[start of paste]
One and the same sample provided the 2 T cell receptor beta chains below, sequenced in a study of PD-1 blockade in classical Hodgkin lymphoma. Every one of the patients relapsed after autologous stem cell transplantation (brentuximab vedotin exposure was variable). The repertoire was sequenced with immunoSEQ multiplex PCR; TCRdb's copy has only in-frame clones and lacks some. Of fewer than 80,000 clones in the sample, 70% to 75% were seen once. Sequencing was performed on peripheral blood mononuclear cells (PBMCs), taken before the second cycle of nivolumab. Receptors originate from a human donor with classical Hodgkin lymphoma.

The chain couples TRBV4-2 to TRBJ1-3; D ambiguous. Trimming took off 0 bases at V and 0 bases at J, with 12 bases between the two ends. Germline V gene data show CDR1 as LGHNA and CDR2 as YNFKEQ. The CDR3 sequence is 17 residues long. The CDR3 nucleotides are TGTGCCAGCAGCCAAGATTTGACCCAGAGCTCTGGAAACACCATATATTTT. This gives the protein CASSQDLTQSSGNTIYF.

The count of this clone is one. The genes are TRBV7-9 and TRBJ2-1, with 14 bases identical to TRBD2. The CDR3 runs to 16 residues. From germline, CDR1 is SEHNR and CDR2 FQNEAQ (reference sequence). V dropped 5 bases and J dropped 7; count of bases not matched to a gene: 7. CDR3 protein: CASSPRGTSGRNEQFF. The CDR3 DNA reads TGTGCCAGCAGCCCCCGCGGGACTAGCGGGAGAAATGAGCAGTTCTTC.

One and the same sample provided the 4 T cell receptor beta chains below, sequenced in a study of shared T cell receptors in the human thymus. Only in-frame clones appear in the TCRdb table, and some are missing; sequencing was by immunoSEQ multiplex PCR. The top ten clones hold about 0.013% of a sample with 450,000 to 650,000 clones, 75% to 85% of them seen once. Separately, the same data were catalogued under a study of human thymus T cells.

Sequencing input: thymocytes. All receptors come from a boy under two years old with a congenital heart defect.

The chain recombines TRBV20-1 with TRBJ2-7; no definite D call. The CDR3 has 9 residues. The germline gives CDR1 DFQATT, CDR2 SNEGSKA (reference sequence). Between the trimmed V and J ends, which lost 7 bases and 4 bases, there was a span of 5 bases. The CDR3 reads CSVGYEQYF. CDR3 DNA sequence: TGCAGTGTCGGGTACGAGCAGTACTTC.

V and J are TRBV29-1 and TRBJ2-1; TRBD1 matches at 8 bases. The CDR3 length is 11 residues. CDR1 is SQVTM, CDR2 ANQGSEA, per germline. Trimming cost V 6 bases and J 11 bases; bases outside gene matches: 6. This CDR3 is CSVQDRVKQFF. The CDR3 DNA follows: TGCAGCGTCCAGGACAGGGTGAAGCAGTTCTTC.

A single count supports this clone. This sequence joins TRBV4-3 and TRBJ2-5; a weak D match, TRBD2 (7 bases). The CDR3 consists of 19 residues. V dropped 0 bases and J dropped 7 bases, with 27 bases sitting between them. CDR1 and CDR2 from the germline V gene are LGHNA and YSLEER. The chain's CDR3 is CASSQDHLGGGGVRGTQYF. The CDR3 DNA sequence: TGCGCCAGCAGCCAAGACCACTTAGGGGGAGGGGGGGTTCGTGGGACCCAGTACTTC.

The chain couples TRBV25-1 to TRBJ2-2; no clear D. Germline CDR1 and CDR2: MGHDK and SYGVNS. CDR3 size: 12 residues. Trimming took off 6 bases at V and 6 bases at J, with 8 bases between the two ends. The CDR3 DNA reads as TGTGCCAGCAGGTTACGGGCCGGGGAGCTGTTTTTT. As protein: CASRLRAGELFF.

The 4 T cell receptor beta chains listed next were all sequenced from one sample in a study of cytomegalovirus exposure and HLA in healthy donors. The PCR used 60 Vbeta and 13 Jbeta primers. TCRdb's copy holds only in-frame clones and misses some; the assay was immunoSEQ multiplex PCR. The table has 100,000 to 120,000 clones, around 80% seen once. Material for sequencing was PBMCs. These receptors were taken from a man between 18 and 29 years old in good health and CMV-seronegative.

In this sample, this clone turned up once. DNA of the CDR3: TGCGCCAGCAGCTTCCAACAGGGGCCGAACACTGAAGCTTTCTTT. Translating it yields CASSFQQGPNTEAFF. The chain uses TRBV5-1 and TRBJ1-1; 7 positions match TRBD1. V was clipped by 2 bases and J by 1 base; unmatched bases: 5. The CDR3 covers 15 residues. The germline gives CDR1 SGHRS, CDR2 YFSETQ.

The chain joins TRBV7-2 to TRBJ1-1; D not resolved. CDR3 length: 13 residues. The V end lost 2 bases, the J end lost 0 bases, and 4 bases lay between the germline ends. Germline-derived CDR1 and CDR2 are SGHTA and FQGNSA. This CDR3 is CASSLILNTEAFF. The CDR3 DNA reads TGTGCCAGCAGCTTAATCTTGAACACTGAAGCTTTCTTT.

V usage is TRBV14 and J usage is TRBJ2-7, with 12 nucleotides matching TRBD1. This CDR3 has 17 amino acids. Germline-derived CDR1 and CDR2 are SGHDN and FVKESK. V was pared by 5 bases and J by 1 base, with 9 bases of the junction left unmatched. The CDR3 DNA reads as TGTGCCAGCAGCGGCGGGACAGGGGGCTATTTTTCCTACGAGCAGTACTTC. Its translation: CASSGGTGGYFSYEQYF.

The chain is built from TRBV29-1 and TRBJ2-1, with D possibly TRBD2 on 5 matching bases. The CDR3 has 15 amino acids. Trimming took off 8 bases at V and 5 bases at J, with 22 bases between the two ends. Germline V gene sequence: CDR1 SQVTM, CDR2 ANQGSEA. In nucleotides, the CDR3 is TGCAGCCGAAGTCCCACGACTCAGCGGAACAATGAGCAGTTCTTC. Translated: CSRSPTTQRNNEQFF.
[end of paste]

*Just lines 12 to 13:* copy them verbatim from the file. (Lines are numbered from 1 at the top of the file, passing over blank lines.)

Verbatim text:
The chain joins TRBV7-2 to TRBJ1-1; D not resolved. CDR3 length: 13 residues. The V end lost 2 bases, the J end lost 0 bases, and 4 bases lay between the germline ends. Germline-derived CDR1 and CDR2 are SGHTA and FQGNSA. This CDR3 is CASSLILNTEAFF. The CDR3 DNA reads TGTGCCAGCAGCTTAATCTTGAACACTGAAGCTTTCTTT.

V usage is TRBV14 and J usage is TRBJ2-7, with 12 nucleotides matching TRBD1. This CDR3 has 17 amino acids. Germline-derived CDR1 and CDR2 are SGHDN and FVKESK. V was pared by 5 bases and J by 1 base, with 9 bases of the junction left unmatched. The CDR3 DNA reads as TGTGCCAGCAGCGGCGGGACAGGGGGCTATTTTTCCTACGAGCAGTACTTC. Its translation: CASSGGTGGYFSYEQYF.